It is my observation and experience that logic and rational arguments on the one hand and emotional arguments on the other are like parallel lines which never meet. If logical argument is pitted against emotions, a meeting of minds is not possible, nobody is persuaded and nobody “wins”. It strikes me that the US Presidential election is going to be between one candidate trying to get the electorate to respond to emotions and the other to argument. But it would be wrong to think that an apparently reasoned argument is always more correct or “better” than an emotional one. Intuition, gut-feelings and hunches are often correct and are all essentially examples of “emotional” decision making. Even economic decisions – which one might expect to be very rational – are nearly always trumped by the “mood” in the markets.
Trump may be exaggerating the gloom and doom but nobody in their right minds would argue that all is sweetness and light. And it would seem from the anger and frustration and powerlessness that is abroad among the US electorate, that there is a revolt against the direction that conventional, correct politics has taken the US. I see no other explanation for the “anti-establishment” wave present, not only in the US, but globally. There is electoral capital to be made – globally – by tapping into this “mood” that the wrong path has been followed for far too long.
Now, the US Presidential election is boiling down to be a fight between evoking a “mood” on the one hand against an argued presentation of “issues”. The contrast between the two candidates is stark. Hillary Clinton’s strength does not lie in appealing to emotions to evoke a mood of sweetness and light to counter Trump’s gloom and doom. Donald Trump, however, is not the best person for presenting a rational, argued position on a complex issue.
For the US electorate I think it is going to be a classic stand-off between heart and head, between impulse buying against a purchase based on a cost-benefit analysis. I don’t think that one is necessarily “better” than the other. I have made some impulse buys which were disasters and others which were inspired. In the corporate world I hardly ever made large purchases which were not based on some form of cost-benefit analysis. But I also remember how assumptions were skewed to cover the “intangibles” so that the analysis eventually matched the “gut feeling”. Apparently “reasoned” decisions were actually emotional ones.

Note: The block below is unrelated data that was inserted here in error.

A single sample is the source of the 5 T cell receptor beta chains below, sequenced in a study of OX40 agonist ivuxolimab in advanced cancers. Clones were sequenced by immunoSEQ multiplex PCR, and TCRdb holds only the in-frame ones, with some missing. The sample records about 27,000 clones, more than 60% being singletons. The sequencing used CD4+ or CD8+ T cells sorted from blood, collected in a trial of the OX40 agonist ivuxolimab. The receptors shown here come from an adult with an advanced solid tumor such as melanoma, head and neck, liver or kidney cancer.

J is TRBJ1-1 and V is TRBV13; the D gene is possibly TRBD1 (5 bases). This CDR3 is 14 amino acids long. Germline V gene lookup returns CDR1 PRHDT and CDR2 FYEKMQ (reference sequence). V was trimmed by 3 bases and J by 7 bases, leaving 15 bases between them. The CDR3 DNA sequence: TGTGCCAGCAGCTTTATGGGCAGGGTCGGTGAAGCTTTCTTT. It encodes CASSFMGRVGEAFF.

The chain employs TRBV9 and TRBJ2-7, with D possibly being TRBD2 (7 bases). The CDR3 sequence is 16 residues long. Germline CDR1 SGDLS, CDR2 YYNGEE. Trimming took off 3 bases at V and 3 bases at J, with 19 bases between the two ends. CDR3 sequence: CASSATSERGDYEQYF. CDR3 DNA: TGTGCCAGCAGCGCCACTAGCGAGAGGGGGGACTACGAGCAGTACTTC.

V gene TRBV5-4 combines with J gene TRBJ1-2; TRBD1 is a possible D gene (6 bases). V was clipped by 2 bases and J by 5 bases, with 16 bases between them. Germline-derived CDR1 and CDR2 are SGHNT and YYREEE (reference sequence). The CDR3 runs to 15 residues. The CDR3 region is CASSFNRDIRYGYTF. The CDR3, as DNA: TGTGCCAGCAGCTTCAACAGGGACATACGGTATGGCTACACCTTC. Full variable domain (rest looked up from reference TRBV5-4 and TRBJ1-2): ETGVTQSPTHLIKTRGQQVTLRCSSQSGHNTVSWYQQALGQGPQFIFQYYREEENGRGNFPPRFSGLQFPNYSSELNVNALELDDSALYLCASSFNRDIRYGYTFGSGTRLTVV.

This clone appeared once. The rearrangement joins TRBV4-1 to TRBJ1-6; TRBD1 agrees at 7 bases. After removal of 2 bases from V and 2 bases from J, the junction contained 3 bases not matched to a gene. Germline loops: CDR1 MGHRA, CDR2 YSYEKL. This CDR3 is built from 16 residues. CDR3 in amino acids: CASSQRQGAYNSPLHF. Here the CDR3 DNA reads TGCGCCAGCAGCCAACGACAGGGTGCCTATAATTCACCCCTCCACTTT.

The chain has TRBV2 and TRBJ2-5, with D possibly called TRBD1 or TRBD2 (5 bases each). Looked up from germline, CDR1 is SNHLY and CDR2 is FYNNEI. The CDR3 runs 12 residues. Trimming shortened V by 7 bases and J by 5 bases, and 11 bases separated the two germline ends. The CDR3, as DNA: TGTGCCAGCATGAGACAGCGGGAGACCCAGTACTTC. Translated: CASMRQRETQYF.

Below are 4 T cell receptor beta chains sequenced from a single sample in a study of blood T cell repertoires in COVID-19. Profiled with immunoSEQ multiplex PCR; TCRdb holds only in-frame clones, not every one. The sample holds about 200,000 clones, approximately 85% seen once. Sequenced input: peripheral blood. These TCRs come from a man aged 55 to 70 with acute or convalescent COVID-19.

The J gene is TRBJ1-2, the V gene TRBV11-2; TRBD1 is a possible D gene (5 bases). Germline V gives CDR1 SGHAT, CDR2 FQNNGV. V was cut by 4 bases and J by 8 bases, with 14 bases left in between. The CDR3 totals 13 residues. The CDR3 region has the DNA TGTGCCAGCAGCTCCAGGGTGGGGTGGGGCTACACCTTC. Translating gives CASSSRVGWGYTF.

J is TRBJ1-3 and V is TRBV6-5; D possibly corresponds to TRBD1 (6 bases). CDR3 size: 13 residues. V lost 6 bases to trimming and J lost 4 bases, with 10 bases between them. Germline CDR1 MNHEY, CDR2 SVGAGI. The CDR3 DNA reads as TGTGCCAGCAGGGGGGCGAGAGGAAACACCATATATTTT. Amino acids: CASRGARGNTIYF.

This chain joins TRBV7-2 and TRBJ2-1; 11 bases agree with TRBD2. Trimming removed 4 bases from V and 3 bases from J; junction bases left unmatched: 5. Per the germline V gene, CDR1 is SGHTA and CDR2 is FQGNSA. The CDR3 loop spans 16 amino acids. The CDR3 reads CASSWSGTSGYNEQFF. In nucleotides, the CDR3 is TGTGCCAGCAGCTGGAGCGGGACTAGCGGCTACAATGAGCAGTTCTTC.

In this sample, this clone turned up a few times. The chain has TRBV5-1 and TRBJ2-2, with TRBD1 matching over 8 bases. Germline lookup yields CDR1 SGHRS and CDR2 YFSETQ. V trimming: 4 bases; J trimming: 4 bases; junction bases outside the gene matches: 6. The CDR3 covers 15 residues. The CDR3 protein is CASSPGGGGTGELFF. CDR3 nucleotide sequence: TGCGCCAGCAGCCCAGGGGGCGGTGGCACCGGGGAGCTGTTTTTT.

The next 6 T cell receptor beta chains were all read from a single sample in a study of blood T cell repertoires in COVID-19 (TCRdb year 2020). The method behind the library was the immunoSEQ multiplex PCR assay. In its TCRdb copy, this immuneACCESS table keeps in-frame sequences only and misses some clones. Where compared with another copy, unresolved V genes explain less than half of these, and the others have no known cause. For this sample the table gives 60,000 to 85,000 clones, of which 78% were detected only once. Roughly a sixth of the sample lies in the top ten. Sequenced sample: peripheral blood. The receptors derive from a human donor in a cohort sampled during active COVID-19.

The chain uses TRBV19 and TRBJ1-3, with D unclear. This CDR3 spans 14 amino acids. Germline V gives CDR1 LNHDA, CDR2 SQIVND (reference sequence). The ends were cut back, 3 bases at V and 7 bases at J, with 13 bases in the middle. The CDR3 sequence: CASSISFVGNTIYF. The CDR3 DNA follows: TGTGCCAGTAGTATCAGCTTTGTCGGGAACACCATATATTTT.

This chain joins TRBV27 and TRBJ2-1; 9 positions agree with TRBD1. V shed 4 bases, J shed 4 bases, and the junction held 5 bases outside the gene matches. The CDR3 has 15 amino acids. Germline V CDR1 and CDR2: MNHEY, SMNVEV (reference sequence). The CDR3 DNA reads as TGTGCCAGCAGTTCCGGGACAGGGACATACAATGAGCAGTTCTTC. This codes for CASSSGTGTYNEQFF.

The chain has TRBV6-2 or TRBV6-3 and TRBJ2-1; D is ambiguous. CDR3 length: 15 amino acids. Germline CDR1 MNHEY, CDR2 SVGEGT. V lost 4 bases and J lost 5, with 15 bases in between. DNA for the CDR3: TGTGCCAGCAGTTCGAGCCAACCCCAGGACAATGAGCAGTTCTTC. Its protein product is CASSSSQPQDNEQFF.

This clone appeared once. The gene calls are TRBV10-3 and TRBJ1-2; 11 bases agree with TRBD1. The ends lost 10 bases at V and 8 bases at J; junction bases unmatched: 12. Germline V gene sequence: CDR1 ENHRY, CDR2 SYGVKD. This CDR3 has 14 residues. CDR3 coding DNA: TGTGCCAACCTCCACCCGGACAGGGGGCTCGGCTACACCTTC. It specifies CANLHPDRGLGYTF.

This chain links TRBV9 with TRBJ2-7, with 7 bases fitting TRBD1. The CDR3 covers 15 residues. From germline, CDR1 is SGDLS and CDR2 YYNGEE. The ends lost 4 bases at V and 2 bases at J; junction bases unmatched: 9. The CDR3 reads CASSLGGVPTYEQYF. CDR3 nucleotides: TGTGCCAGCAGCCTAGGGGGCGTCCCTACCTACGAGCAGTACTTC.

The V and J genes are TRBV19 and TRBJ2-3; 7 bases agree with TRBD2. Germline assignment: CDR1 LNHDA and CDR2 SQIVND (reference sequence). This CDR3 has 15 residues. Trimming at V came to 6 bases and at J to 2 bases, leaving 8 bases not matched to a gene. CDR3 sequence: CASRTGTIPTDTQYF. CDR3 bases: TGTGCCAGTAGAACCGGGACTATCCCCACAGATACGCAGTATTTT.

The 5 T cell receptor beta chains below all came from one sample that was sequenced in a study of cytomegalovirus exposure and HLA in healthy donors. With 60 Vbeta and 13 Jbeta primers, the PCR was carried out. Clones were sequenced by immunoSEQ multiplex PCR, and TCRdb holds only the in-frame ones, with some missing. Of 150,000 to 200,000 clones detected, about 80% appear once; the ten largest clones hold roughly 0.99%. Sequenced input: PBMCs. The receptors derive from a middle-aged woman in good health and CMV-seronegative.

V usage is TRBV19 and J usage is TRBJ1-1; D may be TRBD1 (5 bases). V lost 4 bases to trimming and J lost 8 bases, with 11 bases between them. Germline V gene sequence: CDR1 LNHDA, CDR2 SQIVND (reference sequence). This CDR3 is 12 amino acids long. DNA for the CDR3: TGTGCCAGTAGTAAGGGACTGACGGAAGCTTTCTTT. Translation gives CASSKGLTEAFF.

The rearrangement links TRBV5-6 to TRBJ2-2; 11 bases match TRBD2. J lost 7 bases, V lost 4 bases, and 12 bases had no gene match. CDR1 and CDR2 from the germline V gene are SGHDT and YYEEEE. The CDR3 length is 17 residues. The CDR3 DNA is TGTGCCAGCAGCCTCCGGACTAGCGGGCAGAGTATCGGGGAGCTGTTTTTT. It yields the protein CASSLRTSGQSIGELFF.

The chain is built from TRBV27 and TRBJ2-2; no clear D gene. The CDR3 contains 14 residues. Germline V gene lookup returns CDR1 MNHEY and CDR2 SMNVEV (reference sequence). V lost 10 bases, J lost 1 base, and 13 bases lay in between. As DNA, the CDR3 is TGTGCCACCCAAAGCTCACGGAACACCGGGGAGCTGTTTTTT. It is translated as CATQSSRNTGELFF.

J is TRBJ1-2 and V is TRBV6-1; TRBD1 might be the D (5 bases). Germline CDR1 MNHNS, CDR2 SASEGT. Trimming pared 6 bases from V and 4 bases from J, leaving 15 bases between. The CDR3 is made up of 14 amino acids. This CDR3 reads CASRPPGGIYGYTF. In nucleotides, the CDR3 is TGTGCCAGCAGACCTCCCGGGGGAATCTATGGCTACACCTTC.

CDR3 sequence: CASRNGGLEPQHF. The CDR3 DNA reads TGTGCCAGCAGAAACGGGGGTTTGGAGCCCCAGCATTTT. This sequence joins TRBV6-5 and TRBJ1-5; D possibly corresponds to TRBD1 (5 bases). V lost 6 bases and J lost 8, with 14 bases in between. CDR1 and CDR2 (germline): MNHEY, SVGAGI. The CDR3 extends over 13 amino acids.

Trump can’t do issues – but he can do “mood”. “We should have gone to Mars and not to the Middle East” is all about evoking a mood. “Make America safe again/ proud again / great again” is a naked appeal to return to “the good old days” which only ever exist in the rosy fog of nostalgia. In trying to evoke “mood”, Trump can ignore getting bogged down in policy details at which he is not particularly adept. Clinton on the other hand, may try occasionally to evoke emotions, but that always seems very contrived and could be counter-productive. She will probably be far better off to stick to reasoned argument.
In November it is going to be mood versus issues. Trump can’t do “issues” and Clinton can’t do “mood”. For the US voter it is, I think, going to be the emotional choice between a high-risk, high-gain Trump or the reasoned choice of a low-risk, low-gain Clinton. Things have crystallised but not changed much since I wrote 3 months ago:
After 8 years of a lack-lustre and indecisive, risk-averse Barack Obama who promised much only to deceive, Hillary Clinton offers “more of the same”. She is as “establishment” as it is possible to be. She represents the safe choice. There is no chance of any kind of greatness, only of a slight improvement or a gentle decline. She removes the possibility of a “high gain” scenario.
But I see two possible outcomes with Donald Trump. The first is that he will be the unmitigated disaster that the media and the politically correct expect. In this scenario, the US will become a harder, more bigoted country, less tolerant of minorities and less compassionate. It will become divisive in domestic affairs and inept and dangerous in its foreign policy. It will become a sin to remain poor. …. The second scenario is that US domestic and foreign policy will become entirely “trade” oriented. International friendships and alliances will have to have a cost-benefit analysis. Public spending and government jobs will be drastically down-sized. Bureaucrats will be subject to performance indicators. It will not be a sin to be rich. The ideological shift will be to “people as they deserve” rather than to “people as they desire”.